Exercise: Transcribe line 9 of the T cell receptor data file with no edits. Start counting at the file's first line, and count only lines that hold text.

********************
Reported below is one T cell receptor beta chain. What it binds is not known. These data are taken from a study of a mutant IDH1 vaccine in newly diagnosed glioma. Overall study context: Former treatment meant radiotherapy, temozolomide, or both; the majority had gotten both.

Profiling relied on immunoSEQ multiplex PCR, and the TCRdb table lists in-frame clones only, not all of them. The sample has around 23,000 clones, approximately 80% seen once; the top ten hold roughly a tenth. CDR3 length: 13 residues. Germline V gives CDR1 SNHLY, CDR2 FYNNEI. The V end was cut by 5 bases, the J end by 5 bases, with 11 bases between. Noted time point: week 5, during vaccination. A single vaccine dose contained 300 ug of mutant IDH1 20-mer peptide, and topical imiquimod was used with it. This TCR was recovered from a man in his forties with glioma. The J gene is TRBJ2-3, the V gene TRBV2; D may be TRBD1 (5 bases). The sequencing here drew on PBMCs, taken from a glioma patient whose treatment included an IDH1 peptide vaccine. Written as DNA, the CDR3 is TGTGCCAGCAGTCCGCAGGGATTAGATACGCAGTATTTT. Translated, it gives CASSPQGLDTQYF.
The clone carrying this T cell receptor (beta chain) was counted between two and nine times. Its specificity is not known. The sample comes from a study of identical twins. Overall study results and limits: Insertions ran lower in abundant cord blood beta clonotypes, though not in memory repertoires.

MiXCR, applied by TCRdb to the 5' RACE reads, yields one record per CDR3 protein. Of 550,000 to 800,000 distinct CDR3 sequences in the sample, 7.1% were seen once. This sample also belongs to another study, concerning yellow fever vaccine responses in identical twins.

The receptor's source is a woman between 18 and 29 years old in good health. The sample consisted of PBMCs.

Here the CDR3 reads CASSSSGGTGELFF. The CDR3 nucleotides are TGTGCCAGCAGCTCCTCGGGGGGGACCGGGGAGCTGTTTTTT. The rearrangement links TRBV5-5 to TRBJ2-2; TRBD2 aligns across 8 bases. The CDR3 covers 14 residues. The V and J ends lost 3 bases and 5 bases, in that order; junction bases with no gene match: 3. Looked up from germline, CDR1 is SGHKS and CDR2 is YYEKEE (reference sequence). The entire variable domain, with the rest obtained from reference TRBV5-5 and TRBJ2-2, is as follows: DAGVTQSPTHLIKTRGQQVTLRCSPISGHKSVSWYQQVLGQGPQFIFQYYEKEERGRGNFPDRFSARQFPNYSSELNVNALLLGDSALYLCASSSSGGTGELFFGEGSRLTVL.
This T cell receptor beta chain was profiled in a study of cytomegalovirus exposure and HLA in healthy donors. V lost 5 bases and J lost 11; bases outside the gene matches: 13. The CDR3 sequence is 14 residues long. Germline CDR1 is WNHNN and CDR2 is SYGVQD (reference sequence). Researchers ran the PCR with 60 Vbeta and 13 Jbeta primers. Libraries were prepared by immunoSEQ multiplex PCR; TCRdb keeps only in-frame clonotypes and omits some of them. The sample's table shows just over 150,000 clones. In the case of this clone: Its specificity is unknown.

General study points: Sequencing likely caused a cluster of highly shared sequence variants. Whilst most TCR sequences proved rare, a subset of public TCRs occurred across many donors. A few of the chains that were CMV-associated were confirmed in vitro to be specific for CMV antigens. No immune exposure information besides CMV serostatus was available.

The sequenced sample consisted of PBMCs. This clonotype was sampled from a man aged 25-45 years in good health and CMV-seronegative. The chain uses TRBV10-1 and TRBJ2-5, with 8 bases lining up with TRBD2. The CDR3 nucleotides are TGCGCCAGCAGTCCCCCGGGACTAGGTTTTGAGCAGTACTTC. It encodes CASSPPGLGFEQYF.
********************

The sequenced sample consisted of PBMCs. This clonotype was sampled from a man aged 25-45 years in good health and CMV-seronegative. The chain uses TRBV10-1 and TRBJ2-5, with 8 bases lining up with TRBD2. The CDR3 nucleotides are TGCGCCAGCAGTCCCCCGGGACTAGGTTTTGAGCAGTACTTC. It encodes CASSPPGLGFEQYF.